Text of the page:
Jésuslesfilles, Le Grain D'Or
Philémon Cimon, L'Été
Monogrenade, Composite
Kandle, In Flames
Common, Nobody's Smiling

And I don't think the fact that I know people in nine of those acts has anything to do with me liking their music. If anything, it might be the other way around.

I didn't go head-over-heels like many of my friends over Sun Kil Moon, Swans, Run the Jewels and The War On Drugs, though they had their moments.

As for songs, I'm going with these, in addition the the aforementioned Gaga mega-hit, in what is close to a preference order:

Nikki Lane, Right Time
Meghan Trainor, All About The Bass
Kandle, Not Up To Me
Joseph Arthur, Walk On The Wild Side (Lou Reed cover)
Childish Gambino (feat. Problem), Sweatpants
Arctic Monkeys, Arabella
Interpol, All The Rage Back Home
The Pack A.D., Big Shot
Nicki Minaj, Anaconda
Red Mass, Sharp
Queens Of The Stone Age, Smooth Sailing


I have yet to pay attention to the D'Angelo record. Same for J Mascis. I hear great things, though, but I need to get that Osmonds song (and All About The Bass) out of my system first. My cousin had the Hozier CD playing on repeat on the drive home from visiting my dad and grandma last night; I didn't mind it too much.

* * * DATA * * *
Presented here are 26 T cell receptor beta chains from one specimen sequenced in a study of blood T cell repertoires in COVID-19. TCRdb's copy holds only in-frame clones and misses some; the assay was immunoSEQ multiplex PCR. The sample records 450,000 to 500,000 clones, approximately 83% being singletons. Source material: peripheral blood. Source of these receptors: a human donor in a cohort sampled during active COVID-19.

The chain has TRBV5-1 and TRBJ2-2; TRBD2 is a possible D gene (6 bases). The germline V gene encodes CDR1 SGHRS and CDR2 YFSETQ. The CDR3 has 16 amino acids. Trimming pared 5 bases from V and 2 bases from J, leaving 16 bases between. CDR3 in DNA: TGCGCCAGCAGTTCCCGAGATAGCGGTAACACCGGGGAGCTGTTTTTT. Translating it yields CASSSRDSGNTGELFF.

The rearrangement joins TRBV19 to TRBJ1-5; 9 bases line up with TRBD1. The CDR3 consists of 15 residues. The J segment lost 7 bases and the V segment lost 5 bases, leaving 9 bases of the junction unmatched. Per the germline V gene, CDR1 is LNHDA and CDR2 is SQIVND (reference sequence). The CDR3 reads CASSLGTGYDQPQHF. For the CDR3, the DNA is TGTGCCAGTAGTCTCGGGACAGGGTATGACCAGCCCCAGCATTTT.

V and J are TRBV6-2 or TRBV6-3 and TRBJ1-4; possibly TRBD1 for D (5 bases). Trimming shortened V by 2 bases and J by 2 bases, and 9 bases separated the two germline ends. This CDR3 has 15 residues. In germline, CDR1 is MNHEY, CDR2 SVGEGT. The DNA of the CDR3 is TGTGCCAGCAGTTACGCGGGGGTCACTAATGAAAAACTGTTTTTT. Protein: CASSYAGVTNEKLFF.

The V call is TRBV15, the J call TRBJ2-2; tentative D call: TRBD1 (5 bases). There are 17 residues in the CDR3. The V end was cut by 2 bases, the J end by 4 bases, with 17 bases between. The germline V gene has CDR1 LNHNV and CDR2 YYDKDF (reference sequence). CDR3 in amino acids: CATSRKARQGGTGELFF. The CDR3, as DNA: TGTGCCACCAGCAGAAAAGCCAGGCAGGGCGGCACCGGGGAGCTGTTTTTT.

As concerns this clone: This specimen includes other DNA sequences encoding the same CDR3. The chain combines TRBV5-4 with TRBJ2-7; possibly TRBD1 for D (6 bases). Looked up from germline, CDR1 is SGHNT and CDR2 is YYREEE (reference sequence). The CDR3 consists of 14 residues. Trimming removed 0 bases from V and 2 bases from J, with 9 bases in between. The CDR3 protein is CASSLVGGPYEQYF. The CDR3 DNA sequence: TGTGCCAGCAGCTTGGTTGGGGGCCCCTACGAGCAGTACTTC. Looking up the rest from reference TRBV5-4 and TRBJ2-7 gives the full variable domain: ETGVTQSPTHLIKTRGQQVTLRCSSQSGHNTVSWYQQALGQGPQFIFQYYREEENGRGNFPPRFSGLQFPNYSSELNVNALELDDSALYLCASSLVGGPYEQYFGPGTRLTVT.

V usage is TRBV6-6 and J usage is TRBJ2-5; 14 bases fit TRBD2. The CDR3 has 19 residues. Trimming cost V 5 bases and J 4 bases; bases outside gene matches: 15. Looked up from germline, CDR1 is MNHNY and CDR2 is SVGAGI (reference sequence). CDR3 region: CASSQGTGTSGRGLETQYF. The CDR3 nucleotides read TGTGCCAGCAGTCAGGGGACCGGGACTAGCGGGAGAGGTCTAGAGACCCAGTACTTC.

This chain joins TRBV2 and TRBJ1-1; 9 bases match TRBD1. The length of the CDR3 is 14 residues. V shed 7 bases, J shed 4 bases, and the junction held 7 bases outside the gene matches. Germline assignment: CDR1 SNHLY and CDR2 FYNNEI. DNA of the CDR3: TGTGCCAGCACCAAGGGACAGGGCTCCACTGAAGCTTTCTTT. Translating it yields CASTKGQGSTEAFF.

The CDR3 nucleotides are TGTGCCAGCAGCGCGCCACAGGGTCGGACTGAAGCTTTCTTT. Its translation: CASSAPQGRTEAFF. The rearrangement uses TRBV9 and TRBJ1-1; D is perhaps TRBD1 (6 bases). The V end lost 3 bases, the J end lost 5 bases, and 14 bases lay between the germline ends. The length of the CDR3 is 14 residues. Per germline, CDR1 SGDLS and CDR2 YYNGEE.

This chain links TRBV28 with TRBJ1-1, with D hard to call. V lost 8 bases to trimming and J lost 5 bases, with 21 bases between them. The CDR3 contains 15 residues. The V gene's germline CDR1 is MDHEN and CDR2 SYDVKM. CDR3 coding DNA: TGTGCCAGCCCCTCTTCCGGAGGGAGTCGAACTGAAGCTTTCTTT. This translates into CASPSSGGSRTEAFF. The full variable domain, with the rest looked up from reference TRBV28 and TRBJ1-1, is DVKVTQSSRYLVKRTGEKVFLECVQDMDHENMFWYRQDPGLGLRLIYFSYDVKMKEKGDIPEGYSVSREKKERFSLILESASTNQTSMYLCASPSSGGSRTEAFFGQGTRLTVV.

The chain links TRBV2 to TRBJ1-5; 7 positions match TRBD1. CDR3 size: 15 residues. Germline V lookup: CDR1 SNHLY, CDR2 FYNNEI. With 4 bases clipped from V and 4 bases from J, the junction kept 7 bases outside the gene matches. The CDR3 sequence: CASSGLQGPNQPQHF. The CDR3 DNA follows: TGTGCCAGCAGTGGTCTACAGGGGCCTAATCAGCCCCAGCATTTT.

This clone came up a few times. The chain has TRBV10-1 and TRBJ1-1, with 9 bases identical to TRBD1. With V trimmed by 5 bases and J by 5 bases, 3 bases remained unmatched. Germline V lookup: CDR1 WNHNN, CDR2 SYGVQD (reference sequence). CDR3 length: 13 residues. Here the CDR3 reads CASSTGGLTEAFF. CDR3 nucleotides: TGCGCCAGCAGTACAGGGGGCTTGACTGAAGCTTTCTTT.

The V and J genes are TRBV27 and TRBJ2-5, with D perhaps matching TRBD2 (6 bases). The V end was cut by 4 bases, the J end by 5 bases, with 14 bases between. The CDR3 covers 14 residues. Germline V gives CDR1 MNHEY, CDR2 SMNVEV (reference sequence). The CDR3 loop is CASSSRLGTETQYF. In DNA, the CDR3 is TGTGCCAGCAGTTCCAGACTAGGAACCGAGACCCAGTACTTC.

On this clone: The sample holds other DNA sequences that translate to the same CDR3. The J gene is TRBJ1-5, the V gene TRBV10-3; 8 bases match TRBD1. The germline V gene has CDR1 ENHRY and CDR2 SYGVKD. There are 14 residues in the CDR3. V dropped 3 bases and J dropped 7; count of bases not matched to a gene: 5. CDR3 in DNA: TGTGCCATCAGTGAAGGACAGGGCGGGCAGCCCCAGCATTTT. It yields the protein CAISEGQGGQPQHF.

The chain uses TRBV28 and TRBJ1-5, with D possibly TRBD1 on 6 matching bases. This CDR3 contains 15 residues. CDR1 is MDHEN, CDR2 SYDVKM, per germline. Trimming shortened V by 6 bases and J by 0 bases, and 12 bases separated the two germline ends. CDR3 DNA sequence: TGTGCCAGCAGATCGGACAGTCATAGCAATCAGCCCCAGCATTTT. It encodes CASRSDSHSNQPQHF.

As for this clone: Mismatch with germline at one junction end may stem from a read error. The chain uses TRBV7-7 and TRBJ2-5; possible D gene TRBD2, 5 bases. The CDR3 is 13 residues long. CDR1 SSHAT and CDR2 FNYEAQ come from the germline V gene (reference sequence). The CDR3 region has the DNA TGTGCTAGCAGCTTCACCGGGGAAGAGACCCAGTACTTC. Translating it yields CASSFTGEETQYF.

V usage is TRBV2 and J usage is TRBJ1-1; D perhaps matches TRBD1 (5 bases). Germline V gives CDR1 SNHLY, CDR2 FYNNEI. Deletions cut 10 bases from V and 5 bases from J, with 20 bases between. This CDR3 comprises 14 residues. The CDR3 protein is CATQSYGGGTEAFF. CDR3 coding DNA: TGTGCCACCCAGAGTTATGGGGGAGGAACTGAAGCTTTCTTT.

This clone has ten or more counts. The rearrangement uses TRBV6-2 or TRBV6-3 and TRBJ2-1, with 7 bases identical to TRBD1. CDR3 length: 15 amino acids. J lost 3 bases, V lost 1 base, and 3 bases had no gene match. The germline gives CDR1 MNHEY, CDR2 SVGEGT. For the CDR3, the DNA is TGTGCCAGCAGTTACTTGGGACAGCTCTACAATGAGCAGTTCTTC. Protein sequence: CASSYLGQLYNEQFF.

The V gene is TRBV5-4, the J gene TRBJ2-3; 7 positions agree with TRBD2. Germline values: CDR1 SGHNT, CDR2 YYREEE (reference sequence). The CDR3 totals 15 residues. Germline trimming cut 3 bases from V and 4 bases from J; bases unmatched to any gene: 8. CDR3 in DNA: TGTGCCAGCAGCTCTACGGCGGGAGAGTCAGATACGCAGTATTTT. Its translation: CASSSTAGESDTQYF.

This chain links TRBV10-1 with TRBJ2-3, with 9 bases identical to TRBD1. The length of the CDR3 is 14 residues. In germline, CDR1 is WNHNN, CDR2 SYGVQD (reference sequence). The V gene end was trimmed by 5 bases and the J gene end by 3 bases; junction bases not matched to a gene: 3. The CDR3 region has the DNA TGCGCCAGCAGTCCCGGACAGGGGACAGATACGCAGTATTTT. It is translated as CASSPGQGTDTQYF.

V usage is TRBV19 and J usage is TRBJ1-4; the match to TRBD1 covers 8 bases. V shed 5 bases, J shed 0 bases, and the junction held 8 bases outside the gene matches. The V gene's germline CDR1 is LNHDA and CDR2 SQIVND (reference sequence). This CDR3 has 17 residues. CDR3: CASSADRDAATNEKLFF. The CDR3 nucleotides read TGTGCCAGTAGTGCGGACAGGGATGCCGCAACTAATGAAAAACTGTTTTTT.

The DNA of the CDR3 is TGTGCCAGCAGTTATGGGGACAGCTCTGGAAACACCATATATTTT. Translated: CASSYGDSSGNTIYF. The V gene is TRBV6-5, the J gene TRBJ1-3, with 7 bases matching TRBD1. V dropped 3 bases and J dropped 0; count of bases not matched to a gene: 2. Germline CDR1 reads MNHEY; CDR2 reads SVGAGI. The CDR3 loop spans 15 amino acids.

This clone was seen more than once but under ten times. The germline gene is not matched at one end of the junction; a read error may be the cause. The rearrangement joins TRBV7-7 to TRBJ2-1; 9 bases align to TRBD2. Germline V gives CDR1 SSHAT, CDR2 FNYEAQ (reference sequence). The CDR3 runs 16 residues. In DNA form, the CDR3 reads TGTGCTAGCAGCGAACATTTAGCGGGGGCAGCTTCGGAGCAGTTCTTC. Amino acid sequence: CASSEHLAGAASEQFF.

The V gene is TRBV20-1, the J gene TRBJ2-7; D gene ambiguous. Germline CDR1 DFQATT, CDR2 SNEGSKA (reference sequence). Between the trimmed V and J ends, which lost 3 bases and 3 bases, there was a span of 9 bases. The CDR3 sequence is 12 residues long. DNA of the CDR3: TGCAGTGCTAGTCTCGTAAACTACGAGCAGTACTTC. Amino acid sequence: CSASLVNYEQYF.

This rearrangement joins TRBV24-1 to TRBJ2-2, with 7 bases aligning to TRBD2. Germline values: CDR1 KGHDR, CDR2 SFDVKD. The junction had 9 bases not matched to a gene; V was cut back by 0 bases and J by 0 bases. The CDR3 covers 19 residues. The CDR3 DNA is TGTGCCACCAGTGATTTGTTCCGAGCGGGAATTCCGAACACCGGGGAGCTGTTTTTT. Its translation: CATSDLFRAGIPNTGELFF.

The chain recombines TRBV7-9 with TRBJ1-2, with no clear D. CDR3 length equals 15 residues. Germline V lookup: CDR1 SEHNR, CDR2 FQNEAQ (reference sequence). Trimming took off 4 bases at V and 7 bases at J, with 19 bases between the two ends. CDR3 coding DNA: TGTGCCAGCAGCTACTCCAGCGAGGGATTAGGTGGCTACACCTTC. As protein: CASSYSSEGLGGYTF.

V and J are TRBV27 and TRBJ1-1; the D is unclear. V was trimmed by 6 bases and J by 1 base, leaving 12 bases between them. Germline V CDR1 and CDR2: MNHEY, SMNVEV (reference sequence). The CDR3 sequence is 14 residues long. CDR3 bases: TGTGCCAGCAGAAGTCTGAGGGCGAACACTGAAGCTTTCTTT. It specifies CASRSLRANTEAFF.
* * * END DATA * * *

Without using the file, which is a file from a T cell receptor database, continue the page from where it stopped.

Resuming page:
Marijuana As A Gateway Drug

When I was a kid, you couldn't watch The Transformers or G.I. Joe after school or on a Saturday morning without seeing one of those Ronald Reagan-inspired ''Just Say No'' ads, telling kids weed was a gateway drug to harder stuff, like cocaine, heroin and communism.

They forgot to mention performing fellatio on horses. You're welcome, Nation.

And thank you, Jared Kreft, 30, of Wasau Wisconsin, for sacrificing all future employment opportunities to bring this scourge to light.

Thursday, December 25, 2014

Video Of The Week: Donny Osmond

Watch it, go, just remember you're suffering because something amazing will follow:



Let's get this straight, I'm not featuring Donny Osmond's Soldier Of Love video this week because it's any good. It's the most awful thing I've seen in December, and I've watched news footage of murders. Ironically, it's not just bad because it was directed by Michael Bay, it's also terrible because it's late-80s dance pop à la New Kids On The Block (Osmond looks a lot like Jordan Knight here), complete with pretend-tough-guy leather jacket, beautiful models (considering the era) and lyrics that imply Osmond is exactly the opposite of what he is (''You've heard I'm a rebel with a heart of stone / I'm a restless spirit that nobody can own'') and has some measure of what sex is (''Deep in the night / can't get enough'').